Kenya’s news is especially welcome when democracy is being battered in so many places (including America). Though I realize life is complicated, and good news often sours. I was enthusiastic about Egypt’s 2011 revolution, and even applauded President Morsi’s later ouster. That turned out badly; Egypt is now more repressive than ever. I wrote a blog post titled “Democracy Wins in Thailand;” that proved short-lived too, and Thailand today has a vicious military dictatorship.

But as I keep saying, history never runs in a straight line. And I’ve quoted Martin Luther King that the Universe’s moral arc is long but bends toward justice. That isn’t some inherent cosmic law. Rather, it’s that human beings have intelligence and rationality, whose usage expands as our material circumstances improve, freeing people from desperation, and empowering them with more education and knowledge. This is why, despite setbacks, our future is bright.

Trump pardons Arpaio: America sinks lower

August 28, 2017

After outraging decency with his putrid rant about Charlottesville, welcomed by white supremacist Neo-Nazis, Trump compounded it by pardoning former Arizona sheriff Joe Arpaio.

Arpaio was a vicious man, perverting law enforcement and rule of law by illegally targeting and terrorizing people he didn’t like ethnically. Subjecting them to literal and intentional torture during often unauthorized confinement, out in blazing desert sun. Finally voters had enough of this and threw him out. Then he was convicted in federal court for having ignored judicial orders that he stop his illegal tactics. He was awaiting sentence.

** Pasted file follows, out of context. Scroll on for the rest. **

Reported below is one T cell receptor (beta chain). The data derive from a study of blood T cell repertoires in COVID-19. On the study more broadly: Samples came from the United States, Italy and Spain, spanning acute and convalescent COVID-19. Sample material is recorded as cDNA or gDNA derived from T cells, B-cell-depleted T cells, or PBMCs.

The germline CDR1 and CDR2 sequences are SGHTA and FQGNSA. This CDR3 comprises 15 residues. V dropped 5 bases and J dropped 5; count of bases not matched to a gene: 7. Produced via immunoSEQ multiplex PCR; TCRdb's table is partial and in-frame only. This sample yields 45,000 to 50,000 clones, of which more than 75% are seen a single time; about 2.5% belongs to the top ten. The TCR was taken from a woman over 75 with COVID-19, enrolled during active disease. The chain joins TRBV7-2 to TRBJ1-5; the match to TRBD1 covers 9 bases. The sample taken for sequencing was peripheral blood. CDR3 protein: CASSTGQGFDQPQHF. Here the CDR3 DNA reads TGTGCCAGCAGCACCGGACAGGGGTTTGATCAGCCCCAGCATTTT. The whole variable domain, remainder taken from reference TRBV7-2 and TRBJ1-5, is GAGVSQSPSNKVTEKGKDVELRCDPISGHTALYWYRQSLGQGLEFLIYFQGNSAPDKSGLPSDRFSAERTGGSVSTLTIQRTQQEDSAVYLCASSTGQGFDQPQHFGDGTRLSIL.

And now Trump pardons him. Why? Because Arpaio stands for hostility toward immigrants and brown-skinned people. Trump stands with that.

True, the President has the power to pardon. But this is a flagrant abuse of power, flouting every norm of proper presidential conduct. Our government has developed rules and procedures and criteria for appropriate exercise of the pardon power. Pardons are normally granted only after Justice Department review, not less than five years after conviction, and only where there is some good and valid reason for a pardon, either to advance the cause of justice or the person has proven himself or herself worthy. Trump disregarded all of that. This pardon has no legitimate excuse; the reason for it stinks to high Heaven. The Mayor of Phoenix called it “a slap in the face to the people of Maricopa County,” many of whom suffered from Arpaio’s misdeeds. The pardon sticks Trump’s thumb in the eye of his own government, whose prosecutors had the courage to properly do their jobs by holding to account this lawless creep of a sheriff; and the judges and juries that likewise did their civic duty. Trump’s action, undoing all of theirs, savages the rule of law.